Hyperlipidemia is defined as an increase in lipids (fats) in the blood. This may include triglycerides, cholesterol or both. Although hyperlipidemia is seen as a primary disease in Miniature Schnauzers and Beagles, there is usually a secondary condition that causes the increased fat levels.
The most common cause of secondary hyperlipidemia is an improper fast before drawing blood. Hyperlipidemia occurs normally for a short time after a meal, then the serum returns to the correct level. Dogs should be fasted for 12 to 16 hours before drawing blood to obtain an accurate lipid count.
Other secondary causes of hyperlipidemia are renal disease, diabetes mellitus, hypothyroidism, Cushings disease and liver disease. In the case of secondary hyperlipidemia, correcting the underlying cause will usually correct the hyperlipidemia.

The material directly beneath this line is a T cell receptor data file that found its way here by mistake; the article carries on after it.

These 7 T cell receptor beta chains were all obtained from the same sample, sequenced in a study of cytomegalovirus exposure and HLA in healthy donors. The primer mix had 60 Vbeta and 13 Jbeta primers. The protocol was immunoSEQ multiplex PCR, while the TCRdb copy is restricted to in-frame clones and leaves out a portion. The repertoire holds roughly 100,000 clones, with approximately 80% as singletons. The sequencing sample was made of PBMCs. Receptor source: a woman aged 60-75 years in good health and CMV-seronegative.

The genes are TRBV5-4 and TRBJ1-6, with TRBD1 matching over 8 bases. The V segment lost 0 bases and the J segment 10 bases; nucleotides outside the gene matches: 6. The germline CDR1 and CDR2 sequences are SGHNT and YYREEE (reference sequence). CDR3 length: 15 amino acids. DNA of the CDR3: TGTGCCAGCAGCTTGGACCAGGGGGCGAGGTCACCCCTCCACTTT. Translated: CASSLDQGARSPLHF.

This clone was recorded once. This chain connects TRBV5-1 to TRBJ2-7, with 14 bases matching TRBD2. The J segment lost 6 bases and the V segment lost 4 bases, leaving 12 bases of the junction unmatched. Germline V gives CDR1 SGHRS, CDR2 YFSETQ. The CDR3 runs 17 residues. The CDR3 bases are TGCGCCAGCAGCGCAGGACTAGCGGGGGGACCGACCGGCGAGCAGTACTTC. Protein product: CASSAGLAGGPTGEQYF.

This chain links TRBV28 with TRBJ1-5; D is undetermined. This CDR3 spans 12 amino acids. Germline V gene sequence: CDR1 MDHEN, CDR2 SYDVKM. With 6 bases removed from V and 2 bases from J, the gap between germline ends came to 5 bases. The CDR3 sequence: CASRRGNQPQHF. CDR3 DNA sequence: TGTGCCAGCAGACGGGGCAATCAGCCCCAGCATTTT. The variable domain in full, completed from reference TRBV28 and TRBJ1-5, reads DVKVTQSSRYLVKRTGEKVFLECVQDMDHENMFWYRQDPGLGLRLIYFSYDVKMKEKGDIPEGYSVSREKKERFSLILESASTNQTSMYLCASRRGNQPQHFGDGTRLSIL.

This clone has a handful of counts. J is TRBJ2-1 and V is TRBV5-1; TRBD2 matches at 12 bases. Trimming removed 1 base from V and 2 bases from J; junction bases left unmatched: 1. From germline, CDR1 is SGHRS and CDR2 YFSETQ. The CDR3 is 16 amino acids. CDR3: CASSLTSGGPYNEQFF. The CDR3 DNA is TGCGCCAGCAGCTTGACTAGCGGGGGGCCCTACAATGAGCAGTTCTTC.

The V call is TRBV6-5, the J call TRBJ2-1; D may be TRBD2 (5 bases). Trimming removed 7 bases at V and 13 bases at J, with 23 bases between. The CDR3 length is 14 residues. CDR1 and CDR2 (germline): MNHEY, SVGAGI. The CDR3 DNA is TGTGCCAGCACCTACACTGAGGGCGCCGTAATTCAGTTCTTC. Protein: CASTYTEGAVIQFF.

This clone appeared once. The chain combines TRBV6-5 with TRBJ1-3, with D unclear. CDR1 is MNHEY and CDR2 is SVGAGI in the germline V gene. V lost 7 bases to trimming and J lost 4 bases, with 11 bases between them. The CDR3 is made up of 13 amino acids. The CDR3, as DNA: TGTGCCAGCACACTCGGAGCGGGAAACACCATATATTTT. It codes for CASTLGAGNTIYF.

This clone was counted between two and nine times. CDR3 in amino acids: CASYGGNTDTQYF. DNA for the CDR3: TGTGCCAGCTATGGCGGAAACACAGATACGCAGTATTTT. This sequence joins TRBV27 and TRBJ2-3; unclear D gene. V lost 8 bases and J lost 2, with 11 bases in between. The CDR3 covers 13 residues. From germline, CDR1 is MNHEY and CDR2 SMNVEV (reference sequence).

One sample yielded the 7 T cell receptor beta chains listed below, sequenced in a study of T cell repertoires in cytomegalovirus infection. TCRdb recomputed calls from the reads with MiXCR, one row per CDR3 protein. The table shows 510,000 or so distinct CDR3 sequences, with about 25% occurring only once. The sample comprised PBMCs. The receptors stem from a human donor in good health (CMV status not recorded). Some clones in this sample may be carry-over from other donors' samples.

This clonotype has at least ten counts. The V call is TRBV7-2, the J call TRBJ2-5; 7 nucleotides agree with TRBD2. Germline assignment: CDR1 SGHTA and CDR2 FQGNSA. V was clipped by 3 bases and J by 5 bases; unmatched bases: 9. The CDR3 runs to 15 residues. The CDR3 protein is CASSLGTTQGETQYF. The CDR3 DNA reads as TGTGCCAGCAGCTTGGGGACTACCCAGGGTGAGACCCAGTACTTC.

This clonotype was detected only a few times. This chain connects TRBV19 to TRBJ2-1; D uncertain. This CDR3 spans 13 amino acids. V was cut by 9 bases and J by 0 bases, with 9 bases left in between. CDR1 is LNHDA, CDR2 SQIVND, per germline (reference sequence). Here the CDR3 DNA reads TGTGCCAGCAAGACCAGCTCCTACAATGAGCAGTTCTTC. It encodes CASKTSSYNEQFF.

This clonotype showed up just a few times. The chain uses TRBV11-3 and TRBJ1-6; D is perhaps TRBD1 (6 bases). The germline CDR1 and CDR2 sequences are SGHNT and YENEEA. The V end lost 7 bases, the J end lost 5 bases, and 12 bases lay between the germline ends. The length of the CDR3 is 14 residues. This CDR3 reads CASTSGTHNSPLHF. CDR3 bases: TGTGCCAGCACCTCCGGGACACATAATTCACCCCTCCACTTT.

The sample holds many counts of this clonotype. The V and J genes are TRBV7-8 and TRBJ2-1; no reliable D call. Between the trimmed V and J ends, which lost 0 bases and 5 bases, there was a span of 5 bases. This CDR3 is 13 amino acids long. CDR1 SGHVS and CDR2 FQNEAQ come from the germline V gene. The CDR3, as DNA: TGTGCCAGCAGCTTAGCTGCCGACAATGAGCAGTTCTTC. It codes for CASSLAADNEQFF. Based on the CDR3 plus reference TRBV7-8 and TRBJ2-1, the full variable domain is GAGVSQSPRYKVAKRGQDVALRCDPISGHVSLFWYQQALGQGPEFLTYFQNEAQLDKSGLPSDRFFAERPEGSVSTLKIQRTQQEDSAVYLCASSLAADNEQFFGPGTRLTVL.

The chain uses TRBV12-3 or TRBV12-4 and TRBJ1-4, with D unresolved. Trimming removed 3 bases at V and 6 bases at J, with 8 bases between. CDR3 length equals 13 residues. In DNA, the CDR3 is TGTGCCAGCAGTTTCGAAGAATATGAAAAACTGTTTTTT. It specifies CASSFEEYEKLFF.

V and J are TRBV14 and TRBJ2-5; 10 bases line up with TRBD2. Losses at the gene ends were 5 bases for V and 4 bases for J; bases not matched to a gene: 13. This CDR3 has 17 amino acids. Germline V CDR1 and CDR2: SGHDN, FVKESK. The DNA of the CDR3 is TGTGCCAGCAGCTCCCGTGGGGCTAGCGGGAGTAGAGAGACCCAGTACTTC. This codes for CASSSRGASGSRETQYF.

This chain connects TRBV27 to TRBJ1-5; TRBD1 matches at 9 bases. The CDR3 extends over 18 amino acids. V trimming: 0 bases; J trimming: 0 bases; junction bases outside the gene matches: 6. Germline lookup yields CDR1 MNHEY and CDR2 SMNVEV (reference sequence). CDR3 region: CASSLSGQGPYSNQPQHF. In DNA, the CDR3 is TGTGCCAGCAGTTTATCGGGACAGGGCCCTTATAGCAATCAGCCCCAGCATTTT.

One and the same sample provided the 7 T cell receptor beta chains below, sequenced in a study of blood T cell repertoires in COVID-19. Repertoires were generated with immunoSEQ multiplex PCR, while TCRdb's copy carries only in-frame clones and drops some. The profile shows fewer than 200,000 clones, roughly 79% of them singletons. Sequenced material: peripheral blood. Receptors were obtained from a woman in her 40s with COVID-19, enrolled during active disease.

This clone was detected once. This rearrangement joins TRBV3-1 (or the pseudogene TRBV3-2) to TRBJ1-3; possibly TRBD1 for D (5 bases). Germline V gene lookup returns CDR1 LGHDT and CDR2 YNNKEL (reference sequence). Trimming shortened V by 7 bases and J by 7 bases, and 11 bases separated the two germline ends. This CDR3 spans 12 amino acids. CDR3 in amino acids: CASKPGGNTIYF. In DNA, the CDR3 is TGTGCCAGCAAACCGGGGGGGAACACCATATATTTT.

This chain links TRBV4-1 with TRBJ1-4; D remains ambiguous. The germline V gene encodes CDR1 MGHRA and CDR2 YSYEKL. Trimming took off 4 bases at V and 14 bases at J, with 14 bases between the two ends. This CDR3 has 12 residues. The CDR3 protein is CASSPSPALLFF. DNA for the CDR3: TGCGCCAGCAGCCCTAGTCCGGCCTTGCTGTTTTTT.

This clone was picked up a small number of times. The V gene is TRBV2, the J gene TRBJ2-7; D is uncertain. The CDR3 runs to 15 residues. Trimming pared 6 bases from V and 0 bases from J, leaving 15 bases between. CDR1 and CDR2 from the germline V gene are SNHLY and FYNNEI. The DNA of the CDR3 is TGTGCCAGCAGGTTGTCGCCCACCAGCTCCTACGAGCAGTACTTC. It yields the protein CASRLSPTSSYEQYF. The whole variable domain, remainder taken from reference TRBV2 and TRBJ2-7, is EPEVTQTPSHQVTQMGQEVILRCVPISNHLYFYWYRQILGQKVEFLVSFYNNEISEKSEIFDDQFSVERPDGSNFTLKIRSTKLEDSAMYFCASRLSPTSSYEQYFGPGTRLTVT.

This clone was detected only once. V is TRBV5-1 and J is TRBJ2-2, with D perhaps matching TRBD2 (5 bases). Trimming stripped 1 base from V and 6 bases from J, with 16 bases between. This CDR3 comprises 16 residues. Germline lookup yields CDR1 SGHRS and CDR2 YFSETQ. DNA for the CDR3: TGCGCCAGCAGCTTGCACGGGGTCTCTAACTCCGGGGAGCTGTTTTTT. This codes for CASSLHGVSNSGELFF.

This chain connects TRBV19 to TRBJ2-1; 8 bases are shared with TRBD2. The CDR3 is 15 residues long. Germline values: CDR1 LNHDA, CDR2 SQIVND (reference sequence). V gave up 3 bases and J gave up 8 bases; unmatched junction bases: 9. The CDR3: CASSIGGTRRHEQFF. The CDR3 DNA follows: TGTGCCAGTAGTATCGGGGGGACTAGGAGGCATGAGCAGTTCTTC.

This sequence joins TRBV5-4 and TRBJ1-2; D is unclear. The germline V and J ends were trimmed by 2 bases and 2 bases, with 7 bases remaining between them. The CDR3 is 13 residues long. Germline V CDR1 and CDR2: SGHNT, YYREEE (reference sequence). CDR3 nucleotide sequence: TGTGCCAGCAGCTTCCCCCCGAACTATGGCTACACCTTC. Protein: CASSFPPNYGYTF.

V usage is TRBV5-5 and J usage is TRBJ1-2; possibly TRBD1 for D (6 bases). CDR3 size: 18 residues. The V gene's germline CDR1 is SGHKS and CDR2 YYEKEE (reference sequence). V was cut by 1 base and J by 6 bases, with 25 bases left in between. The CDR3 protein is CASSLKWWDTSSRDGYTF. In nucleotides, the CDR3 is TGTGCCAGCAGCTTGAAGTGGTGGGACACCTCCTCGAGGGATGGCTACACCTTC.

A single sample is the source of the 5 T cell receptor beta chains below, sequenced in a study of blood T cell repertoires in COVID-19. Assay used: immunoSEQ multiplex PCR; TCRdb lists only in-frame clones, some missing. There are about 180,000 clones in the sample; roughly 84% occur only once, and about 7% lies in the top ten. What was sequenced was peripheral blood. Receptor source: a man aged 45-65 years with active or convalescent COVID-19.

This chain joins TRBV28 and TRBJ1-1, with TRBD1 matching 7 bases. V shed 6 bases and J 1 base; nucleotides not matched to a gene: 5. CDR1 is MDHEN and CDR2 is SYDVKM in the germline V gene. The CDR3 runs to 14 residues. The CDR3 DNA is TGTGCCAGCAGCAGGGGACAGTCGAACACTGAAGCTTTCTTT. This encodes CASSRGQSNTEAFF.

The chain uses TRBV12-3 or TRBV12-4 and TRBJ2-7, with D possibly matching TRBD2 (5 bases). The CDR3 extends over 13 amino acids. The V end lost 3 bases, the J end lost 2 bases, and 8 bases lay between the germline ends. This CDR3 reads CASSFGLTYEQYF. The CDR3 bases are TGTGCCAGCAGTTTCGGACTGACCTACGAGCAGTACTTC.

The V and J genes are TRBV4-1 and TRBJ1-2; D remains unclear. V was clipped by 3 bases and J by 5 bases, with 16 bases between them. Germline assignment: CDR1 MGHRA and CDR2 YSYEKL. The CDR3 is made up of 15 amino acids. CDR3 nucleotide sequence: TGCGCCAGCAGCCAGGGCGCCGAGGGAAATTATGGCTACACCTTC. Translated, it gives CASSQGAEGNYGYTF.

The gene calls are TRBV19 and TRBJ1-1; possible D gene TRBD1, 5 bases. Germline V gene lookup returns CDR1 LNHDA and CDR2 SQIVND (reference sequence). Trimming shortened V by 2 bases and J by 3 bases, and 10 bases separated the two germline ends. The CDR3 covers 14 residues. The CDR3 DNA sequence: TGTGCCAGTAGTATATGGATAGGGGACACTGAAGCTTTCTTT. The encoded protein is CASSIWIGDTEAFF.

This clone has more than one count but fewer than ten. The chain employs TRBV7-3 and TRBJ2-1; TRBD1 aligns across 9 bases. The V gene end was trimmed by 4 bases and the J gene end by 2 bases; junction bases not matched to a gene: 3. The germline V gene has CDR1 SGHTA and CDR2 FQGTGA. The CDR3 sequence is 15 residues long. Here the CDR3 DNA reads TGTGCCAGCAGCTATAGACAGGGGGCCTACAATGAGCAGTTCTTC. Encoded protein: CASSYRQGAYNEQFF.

For dogs with secondary hyperlipidemia treatment for the underlying disease is the first course of treatment. For dogs with primary hyperlipidemia, a low fat (8 to 12%) diet is the chosen method of control. If diet alone does not control the hyperlipidemia fish oils (Omega-3 polyunsaturated fat) and medication may be added.
©2003 -2009 Canine Seizures All rights reserved
Last Updated August 2009